The New Madrid Seismic Zone, which is still active in a subdued way at the present time, is part of the Reelfoot Rift, a “failed rift” called an aulacogen. The word comes from the Classical Greek word aulax, meaning “furrow,” and from the suffix –gen, meaning “producing” or “giving birth to.” This occurs when a large piece of continental crust begins to diverge from the main mass, then ceases outward movement and is reunited with the continent, an action which leaves complex segmented faults. This type of seismic zone seems to generate earthquakes in multiples of huge events closely linked in time, as opposed to the single large quake followed by a series of smaller aftershocks which is typical of the most famous American seismic area, the San Andreas Fault of California.
The Reelfoot Rift. USGS image.
Geophysicist Maria Beatrice Magnani of the Center for Earthquake Research and Information (CERI) at the University of Memphis in Tennessee, characterizes this failed rift seismic zone in the following way:
“The New Madrid Seismic Zone is an area where deformation is subtle and
more challenging to understand because evidence is controversial and difficult
to reconcile. Intraplate seismicity and deformation is one of the last
frontiers of plate tectonics, as we still have to understand the fundamental
processes responsible for the large earthquakes that occurred away from plate
boundaries. …In the middle of the continent, seismic waves travel very far
because the continent is old, cold and rigid, and the energy released by the an
earthquake is not attenuated much or dissipated very quickly. This is different
from California, for example where the crust is hot and attenuates seismic waves
much more efficiently. The interior of the continent is like a bell that rings
for long distances and for a very long time.”
The Reelfoot Rift inside the structurally disturbed belt is still active with small quakes.
from Putnam’s Geology, Fifth Edition, by Birkeland and Larson, Oxford U. Press, 1989
A very few years after the quakes of 1811-12, the boundaries of the new state of Missouri were set and the area which makes the “boot-heel” of the state was included, incorporating a huge area that had been devastated by the earthquakes. This provides an intriguing sidelight on how politics can follow the lead given by geography and geology. John Hardeman Walker was a cattleman and local landowner of note in 1811. He was also an acquisitive man. After every building in New Madrid and nearby Little Prairie had been destroyed by the earthquakes, people were left destitute by the loss of their homes and by the helter-skelter dispersal of livestock. Many people also faced the ruination of their cropland caused by flooding, by extensive liquefaction and by what remains to this day the world’s largest single area of sandboil or sandblow (referred to as “the beach” by geology students who have not yet reached the age of sense). At this juncture Walker began to buy up huge tracts of land in the vicinity from those who were abandoning the area. (In fact, only two families remained on the site of New Madrid.) When the issue of Missouri statehood was debated in 1818, Walker lobbied to alter the proposed use of the 36 degree 30 minute parallel to delineate the southern boundary of the new state. This commonsense and simple boundary line proposal would have made the southern state line the same as the line between Kentucky and Tennessee, but it would have left Mr. Walker languishing in the territory of Arkansas, a fate which failed to exert the slightest charm over him. After extremely successful lobbying (of an undisclosed nature) both in Missouri and in Washington, D.C., Walker was able to have the border placed 50 miles south, lying along an east-west line extending about 30 miles, and jumping back up to 36 degrees 30 minutes at the next convenient river. To Walker’s complete satisfaction, when Missouri became a state in 1821, it included this “boot-heel” in its southeastern corner, and the Arkansas Territory lost 627,000 acres.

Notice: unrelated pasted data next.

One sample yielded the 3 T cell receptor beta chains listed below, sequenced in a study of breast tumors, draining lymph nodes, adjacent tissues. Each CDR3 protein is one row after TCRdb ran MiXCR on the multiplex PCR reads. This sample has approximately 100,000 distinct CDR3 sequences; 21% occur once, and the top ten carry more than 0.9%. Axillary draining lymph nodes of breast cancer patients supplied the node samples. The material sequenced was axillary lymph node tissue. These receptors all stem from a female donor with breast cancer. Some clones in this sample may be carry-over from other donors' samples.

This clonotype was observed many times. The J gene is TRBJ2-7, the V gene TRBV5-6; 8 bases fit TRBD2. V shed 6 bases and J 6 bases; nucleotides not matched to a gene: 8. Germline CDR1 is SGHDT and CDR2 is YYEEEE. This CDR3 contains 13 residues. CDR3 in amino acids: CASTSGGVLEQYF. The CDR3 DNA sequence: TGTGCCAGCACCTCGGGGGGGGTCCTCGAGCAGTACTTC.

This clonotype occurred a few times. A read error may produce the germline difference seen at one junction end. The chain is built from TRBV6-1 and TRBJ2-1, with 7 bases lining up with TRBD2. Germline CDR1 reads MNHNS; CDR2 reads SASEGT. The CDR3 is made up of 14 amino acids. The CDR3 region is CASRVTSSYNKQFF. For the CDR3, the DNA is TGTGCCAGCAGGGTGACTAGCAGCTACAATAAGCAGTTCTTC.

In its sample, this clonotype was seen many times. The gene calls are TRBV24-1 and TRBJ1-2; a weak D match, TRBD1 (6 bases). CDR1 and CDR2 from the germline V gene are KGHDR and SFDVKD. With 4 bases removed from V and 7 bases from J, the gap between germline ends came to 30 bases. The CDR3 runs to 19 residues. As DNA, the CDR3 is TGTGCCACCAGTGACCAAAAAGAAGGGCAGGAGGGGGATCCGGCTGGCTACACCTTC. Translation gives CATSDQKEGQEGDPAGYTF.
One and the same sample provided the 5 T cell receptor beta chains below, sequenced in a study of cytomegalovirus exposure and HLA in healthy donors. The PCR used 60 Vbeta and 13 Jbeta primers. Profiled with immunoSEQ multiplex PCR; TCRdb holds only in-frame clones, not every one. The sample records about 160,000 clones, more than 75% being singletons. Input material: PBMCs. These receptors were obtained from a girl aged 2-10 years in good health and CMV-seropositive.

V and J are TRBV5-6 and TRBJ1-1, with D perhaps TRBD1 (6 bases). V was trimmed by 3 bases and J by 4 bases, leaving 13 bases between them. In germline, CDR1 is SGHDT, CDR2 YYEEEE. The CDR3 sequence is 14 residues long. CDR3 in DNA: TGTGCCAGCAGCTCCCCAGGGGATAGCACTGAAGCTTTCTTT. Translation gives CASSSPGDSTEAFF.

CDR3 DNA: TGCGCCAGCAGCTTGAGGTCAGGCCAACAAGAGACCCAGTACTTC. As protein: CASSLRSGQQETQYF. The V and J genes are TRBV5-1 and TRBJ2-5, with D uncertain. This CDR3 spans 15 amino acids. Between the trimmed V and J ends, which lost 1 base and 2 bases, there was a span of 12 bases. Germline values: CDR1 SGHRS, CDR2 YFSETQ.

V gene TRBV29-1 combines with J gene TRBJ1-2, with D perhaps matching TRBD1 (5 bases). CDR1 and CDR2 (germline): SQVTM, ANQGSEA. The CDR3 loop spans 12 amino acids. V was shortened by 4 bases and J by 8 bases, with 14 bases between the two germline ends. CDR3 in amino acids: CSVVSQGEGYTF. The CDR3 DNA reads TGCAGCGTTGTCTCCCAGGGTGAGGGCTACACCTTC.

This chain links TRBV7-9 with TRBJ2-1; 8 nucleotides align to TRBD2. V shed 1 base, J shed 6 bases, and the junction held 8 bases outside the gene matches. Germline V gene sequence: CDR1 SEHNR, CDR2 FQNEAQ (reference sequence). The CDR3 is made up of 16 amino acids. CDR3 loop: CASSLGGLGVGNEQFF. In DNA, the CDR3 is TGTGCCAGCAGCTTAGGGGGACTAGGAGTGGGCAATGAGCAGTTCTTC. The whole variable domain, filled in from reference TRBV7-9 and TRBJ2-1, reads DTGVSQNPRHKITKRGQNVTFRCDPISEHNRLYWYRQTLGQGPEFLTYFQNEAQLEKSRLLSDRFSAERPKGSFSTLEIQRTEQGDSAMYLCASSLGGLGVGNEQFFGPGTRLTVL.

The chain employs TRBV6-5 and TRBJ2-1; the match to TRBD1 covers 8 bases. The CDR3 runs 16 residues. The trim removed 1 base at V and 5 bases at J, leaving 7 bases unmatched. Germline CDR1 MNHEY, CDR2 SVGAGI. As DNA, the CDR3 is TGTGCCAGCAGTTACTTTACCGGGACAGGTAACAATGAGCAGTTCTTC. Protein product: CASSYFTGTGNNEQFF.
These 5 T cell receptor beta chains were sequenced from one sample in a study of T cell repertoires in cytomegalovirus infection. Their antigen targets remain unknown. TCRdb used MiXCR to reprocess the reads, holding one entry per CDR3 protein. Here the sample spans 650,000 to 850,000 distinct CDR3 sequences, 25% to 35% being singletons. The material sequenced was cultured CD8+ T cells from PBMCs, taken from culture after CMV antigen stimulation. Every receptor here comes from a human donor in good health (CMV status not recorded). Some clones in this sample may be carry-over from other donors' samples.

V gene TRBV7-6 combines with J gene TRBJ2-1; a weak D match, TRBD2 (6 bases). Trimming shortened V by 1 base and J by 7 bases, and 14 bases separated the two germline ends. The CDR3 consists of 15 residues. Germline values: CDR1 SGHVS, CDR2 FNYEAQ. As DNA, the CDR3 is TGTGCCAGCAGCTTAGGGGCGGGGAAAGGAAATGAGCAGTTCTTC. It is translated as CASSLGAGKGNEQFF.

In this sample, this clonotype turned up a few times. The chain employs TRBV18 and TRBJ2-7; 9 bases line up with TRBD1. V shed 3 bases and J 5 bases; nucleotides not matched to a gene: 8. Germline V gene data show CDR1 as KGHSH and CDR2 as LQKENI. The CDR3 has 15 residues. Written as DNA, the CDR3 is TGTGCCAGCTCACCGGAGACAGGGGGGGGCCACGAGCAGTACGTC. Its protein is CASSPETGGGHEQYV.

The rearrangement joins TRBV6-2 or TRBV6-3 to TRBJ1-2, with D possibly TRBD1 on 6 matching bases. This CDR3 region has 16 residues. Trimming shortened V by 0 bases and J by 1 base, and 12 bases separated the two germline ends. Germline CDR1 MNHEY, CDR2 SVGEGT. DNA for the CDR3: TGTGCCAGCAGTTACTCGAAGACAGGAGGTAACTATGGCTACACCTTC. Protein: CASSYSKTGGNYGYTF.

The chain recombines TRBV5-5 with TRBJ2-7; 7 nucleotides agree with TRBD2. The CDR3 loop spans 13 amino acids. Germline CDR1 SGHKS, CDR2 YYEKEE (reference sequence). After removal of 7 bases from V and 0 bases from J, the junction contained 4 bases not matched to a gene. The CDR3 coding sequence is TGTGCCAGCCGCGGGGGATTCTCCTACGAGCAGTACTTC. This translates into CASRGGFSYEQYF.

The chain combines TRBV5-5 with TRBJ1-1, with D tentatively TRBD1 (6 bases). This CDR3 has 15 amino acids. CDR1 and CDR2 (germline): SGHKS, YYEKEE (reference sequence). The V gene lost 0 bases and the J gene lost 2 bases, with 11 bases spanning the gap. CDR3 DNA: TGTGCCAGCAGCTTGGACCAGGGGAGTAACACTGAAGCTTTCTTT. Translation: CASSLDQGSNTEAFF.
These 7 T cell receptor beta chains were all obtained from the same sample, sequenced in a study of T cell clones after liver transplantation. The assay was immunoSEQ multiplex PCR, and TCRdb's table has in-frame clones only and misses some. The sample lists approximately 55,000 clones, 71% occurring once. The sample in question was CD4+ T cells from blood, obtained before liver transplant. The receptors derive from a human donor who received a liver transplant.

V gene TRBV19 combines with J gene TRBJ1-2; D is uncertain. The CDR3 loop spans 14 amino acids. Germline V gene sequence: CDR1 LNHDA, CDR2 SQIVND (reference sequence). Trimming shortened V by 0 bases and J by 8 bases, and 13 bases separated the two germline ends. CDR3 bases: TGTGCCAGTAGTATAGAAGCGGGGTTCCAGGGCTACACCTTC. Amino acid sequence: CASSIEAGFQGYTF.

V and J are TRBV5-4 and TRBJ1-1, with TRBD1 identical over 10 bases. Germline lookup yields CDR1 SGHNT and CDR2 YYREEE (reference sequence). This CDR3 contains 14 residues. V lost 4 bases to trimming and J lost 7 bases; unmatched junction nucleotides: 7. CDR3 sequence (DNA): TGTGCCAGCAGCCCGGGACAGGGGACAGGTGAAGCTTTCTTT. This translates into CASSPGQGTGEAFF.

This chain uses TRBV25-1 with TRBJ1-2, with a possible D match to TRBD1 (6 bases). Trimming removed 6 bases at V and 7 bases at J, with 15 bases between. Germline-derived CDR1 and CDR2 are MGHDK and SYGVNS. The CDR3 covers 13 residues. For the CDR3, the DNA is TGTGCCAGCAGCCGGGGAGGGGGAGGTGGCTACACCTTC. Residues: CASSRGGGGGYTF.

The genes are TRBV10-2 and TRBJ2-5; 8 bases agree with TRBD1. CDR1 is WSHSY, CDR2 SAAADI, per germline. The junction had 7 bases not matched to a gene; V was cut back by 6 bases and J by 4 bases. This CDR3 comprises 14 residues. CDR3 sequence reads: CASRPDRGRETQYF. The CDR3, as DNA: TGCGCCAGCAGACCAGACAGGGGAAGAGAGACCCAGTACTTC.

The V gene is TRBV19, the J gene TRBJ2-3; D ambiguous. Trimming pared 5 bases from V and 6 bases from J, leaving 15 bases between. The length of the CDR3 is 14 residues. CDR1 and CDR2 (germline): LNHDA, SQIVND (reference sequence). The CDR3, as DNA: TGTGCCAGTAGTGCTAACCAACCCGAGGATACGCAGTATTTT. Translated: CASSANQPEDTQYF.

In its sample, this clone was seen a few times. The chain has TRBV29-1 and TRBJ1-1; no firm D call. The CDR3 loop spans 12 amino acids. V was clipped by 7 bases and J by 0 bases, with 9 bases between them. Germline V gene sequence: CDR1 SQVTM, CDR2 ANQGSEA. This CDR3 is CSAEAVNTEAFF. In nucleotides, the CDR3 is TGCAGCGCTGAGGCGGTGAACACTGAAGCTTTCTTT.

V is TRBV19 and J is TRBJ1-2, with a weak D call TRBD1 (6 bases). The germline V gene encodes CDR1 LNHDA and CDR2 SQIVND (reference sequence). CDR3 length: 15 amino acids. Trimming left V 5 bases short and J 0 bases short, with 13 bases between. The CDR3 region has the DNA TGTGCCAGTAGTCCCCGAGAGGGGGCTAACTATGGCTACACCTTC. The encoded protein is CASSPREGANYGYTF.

The Missouri Bootheel is in the southeast corner of the state. USGS image.
Johnston, Arch C. et al., New Madrid Compendium, The Enigma of the New Madrid Earthquakes
Update Newsletter:: CERI’s Magnani discovers major fault line in area:: University of Memphis
USGS Earthquakes Hazards Program: Historic Earthquakes: New Madrid Earthquakes 1811-1812
USGS: Earthquake Hazards Program: Missouri, Earthquake History
USGS: Uncovering Hidden Hazards in the Mississippi Valley
Kentucky Geological Survey: Precambrian Rift Basins of Eastern North America, 2000
Missouri State Archives :: Missouri History :: The Bootheel”
Birkeland, Peter W., and Larson, Edwin E., Putnam’s Geology, Fifth Edition, Oxford University Press, New York and London, 1989